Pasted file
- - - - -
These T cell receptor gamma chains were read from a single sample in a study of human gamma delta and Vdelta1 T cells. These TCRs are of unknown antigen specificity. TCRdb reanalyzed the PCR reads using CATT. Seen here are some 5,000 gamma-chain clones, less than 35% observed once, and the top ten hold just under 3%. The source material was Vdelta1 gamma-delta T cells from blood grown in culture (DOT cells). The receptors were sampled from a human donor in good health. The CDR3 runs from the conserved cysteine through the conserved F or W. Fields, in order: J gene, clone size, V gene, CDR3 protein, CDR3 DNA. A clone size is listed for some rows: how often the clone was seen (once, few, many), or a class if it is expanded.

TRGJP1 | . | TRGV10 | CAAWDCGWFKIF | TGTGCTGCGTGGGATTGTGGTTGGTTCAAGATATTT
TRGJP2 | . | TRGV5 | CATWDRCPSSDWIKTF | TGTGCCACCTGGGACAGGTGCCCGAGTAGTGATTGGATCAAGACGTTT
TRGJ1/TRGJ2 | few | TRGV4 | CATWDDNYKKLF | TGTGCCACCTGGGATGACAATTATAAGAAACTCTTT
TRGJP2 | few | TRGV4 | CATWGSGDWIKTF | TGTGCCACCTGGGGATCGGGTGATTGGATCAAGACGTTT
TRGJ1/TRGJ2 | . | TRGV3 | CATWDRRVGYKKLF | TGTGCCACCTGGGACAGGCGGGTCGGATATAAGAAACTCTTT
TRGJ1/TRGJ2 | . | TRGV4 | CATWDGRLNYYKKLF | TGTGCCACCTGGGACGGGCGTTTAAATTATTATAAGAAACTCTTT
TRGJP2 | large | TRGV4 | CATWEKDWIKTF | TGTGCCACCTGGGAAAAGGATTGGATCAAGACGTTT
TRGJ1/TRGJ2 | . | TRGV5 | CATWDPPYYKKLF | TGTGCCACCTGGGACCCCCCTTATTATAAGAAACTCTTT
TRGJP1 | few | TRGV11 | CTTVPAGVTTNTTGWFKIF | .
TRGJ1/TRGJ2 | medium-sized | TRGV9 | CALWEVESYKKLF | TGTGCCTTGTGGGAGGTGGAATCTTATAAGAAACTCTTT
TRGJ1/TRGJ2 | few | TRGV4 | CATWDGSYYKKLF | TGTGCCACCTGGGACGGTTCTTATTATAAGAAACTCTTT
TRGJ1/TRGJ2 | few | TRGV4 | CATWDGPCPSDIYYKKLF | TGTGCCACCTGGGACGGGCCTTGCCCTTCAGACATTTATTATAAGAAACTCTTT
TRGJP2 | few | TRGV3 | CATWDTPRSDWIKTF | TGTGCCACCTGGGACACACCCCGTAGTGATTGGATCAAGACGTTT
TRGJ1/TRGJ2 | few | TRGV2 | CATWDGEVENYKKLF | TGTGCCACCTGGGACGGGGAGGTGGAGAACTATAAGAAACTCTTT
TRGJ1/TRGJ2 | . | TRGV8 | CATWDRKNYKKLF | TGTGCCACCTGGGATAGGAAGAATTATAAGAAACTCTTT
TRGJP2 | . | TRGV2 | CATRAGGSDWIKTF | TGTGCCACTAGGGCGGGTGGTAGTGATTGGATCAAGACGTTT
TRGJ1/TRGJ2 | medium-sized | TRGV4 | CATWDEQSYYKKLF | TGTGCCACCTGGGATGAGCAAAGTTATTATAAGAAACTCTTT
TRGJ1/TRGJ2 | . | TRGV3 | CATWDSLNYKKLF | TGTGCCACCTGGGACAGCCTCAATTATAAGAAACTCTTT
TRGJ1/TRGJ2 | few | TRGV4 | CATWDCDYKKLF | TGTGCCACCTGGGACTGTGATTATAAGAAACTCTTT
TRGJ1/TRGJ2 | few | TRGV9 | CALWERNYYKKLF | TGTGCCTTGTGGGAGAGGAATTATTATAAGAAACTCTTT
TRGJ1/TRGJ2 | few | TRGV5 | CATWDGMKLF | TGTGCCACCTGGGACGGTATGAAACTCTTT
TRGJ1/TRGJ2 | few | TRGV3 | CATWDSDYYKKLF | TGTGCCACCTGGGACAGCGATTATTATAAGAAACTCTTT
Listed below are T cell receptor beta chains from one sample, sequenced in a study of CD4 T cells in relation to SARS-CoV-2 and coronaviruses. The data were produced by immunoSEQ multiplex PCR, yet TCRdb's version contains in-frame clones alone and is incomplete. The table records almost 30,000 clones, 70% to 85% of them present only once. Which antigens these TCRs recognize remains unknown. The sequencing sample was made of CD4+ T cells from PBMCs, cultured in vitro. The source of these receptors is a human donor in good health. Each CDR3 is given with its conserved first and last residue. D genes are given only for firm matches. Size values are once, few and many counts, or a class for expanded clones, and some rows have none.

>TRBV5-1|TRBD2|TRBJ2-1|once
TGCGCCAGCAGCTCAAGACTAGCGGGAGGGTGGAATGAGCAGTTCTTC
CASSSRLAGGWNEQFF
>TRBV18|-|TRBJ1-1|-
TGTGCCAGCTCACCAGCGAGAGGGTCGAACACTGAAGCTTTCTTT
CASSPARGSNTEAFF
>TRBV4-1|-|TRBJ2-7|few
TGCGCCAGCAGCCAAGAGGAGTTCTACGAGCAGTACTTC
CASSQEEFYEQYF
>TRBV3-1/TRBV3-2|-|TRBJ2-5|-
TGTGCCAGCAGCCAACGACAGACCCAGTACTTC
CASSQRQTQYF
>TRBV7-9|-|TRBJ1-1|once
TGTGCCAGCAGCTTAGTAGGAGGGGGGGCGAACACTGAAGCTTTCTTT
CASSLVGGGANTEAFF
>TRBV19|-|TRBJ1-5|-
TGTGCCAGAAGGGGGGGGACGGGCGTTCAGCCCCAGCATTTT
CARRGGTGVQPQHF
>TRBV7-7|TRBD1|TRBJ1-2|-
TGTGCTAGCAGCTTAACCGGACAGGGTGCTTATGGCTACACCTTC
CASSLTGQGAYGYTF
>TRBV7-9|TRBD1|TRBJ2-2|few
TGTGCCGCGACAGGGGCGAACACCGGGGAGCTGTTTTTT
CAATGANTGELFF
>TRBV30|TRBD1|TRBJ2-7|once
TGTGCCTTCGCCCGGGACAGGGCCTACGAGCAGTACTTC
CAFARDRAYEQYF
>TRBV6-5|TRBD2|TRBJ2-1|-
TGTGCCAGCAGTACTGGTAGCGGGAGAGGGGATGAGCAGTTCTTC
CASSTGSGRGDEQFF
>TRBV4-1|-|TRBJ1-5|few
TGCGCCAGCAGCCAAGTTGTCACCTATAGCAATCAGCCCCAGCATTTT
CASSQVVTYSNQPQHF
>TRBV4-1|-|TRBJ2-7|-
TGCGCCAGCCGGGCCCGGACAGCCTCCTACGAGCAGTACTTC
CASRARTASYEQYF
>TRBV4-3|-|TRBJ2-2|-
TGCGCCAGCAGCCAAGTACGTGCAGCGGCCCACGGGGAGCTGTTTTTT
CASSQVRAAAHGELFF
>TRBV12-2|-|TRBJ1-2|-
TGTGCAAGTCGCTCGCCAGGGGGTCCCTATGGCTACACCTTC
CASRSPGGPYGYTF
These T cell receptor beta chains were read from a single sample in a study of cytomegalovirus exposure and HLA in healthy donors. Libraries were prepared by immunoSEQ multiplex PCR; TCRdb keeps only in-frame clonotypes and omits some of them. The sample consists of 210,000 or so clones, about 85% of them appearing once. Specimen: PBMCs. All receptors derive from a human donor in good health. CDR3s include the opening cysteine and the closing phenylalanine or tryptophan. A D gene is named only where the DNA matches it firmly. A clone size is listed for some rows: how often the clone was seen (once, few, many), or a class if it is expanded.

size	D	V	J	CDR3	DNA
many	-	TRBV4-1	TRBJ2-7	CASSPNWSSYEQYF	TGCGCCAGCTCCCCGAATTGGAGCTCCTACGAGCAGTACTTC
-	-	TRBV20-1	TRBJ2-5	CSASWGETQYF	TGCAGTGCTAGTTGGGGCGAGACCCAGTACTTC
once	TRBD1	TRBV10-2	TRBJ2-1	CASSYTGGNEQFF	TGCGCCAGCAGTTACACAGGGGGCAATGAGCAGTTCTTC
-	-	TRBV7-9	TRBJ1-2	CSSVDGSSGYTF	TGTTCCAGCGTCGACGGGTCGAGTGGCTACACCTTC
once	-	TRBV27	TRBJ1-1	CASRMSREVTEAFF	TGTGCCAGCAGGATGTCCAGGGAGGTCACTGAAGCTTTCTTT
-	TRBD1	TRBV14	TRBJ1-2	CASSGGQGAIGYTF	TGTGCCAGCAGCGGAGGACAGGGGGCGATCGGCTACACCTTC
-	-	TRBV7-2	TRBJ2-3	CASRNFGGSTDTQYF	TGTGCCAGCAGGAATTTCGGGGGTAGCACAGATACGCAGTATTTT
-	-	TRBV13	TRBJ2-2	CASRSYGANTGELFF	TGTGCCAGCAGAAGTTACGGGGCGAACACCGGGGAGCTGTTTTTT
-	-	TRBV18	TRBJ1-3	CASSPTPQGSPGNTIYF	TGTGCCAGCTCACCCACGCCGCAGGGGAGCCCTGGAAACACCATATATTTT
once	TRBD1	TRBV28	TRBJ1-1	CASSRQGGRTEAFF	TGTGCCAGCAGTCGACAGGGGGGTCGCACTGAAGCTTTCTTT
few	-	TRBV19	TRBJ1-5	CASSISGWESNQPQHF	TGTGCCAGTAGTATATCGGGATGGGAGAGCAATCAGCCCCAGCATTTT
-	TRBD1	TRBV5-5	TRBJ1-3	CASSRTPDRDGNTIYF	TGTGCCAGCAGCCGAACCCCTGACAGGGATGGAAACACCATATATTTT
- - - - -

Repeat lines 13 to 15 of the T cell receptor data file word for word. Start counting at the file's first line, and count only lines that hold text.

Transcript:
TRGJ1/TRGJ2 | few | TRGV4 | CATWDGPCPSDIYYKKLF | TGTGCCACCTGGGACGGGCCTTGCCCTTCAGACATTTATTATAAGAAACTCTTT
TRGJP2 | few | TRGV3 | CATWDTPRSDWIKTF | TGTGCCACCTGGGACACACCCCGTAGTGATTGGATCAAGACGTTT
TRGJ1/TRGJ2 | few | TRGV2 | CATWDGEVENYKKLF | TGTGCCACCTGGGACGGGGAGGTGGAGAACTATAAGAAACTCTTT